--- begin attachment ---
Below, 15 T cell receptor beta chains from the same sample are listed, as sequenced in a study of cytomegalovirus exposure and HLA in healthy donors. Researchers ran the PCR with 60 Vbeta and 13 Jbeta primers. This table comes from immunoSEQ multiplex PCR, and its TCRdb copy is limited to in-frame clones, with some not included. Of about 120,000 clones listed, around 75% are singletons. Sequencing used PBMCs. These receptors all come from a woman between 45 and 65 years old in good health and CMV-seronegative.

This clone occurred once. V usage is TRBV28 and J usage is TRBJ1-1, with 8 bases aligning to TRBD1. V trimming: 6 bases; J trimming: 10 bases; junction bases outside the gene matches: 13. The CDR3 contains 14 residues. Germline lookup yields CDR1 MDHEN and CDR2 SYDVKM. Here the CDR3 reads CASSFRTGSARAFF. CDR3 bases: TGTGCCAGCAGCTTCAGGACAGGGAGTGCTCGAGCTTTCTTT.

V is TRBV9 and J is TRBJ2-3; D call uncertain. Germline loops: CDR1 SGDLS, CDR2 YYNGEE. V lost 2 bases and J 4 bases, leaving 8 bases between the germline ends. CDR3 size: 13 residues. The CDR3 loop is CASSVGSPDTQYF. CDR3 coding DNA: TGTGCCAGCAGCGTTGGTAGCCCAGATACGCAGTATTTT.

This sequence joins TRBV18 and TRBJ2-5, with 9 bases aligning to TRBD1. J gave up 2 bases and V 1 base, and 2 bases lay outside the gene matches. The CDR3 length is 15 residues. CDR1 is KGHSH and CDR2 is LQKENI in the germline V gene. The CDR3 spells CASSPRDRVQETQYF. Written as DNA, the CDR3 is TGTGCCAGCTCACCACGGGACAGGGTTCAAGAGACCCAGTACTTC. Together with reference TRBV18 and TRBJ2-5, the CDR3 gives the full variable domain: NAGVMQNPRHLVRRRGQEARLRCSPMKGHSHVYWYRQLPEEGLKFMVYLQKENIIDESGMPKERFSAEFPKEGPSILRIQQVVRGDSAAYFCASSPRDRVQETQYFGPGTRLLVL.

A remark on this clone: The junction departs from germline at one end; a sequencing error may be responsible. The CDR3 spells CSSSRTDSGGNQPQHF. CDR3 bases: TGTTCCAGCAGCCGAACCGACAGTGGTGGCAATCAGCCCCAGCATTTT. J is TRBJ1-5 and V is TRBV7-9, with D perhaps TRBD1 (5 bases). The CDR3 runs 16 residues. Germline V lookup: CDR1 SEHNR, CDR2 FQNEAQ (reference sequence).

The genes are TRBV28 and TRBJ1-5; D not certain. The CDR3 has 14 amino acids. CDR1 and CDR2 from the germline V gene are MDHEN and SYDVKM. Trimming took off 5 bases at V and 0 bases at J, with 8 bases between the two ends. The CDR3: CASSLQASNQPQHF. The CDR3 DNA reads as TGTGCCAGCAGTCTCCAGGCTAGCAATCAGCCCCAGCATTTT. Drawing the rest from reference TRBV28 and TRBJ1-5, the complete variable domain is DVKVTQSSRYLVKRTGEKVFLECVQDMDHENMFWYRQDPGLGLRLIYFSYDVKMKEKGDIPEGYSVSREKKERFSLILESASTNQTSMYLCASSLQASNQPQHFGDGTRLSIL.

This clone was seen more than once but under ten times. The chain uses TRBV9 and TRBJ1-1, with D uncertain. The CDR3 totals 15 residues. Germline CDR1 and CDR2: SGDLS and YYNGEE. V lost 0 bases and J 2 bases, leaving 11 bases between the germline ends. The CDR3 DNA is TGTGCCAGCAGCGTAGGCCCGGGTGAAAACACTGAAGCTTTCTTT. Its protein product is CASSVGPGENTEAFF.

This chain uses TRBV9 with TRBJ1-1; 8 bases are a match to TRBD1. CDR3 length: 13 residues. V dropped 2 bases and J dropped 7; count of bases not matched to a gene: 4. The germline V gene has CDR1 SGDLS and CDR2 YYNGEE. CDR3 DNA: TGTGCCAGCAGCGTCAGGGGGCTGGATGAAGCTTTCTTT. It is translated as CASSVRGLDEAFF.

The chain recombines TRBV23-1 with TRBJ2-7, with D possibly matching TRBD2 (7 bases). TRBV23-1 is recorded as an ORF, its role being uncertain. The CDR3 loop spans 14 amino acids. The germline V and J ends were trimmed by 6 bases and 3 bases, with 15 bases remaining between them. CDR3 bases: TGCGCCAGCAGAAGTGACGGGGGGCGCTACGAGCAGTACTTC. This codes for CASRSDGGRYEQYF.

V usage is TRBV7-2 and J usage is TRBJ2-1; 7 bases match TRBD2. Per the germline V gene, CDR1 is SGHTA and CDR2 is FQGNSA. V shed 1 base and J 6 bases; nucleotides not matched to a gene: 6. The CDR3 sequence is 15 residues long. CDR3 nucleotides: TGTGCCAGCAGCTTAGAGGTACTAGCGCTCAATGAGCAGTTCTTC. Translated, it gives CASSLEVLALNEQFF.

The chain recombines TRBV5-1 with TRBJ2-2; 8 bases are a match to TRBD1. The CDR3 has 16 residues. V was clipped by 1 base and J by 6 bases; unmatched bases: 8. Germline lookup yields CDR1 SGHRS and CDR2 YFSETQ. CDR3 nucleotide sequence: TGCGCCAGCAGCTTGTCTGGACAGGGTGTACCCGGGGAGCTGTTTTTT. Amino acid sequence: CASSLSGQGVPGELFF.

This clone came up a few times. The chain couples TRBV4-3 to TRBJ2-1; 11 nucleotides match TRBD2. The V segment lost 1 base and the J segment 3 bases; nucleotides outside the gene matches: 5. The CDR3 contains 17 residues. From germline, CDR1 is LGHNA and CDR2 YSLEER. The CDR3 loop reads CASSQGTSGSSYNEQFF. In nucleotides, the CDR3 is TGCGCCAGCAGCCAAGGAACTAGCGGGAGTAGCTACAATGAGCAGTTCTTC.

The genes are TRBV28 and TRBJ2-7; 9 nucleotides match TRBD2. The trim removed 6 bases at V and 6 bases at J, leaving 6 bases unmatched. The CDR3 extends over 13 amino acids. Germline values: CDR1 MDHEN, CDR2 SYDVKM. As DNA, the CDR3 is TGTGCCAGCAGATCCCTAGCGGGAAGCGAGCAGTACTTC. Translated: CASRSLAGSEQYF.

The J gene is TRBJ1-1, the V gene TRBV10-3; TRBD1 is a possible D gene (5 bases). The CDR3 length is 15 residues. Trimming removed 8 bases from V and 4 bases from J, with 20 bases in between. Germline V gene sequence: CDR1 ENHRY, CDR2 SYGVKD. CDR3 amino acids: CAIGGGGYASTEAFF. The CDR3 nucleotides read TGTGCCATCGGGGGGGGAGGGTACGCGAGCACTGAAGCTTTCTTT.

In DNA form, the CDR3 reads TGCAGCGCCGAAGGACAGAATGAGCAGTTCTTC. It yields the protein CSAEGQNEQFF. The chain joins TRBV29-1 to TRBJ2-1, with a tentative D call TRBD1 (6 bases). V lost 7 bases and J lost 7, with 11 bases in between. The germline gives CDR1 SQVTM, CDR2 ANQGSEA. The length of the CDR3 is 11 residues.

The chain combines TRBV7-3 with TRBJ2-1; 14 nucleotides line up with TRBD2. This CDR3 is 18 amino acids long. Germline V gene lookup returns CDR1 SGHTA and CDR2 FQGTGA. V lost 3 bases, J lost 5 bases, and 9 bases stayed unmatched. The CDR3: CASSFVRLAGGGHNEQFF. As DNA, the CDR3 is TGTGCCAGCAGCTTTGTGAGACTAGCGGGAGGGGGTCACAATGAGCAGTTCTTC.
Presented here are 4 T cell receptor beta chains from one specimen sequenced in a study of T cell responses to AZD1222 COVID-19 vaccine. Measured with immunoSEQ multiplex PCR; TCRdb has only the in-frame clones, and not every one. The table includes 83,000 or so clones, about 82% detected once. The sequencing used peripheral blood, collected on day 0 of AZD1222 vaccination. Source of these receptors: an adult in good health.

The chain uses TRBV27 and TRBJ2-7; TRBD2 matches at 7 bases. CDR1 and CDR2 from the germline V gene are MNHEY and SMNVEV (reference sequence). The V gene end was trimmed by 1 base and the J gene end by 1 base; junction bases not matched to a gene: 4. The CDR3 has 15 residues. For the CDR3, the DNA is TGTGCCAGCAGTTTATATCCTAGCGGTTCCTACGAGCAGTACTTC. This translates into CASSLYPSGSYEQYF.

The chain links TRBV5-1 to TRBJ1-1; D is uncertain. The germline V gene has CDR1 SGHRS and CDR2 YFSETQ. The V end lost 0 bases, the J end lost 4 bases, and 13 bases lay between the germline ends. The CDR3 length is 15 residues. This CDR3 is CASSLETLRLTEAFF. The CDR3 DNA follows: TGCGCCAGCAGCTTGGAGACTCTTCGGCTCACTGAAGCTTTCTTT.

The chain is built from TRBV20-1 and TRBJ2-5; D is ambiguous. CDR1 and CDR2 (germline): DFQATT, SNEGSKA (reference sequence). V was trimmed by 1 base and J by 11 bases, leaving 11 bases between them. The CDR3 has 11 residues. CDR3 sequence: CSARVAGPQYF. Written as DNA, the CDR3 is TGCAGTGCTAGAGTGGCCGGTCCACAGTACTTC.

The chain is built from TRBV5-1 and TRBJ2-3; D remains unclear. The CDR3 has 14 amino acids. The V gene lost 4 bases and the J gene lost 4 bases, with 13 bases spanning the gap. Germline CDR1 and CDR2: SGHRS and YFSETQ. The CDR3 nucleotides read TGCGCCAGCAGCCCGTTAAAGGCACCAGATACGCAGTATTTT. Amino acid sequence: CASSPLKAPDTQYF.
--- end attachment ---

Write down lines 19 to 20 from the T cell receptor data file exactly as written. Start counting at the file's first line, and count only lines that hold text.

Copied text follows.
The chain links TRBV5-1 to TRBJ1-1; D is uncertain. The germline V gene has CDR1 SGHRS and CDR2 YFSETQ. The V end lost 0 bases, the J end lost 4 bases, and 13 bases lay between the germline ends. The CDR3 length is 15 residues. This CDR3 is CASSLETLRLTEAFF. The CDR3 DNA follows: TGCGCCAGCAGCTTGGAGACTCTTCGGCTCACTGAAGCTTTCTTT.

The chain is built from TRBV20-1 and TRBJ2-5; D is ambiguous. CDR1 and CDR2 (germline): DFQATT, SNEGSKA (reference sequence). V was trimmed by 1 base and J by 11 bases, leaving 11 bases between them. The CDR3 has 11 residues. CDR3 sequence: CSARVAGPQYF. Written as DNA, the CDR3 is TGCAGTGCTAGAGTGGCCGGTCCACAGTACTTC.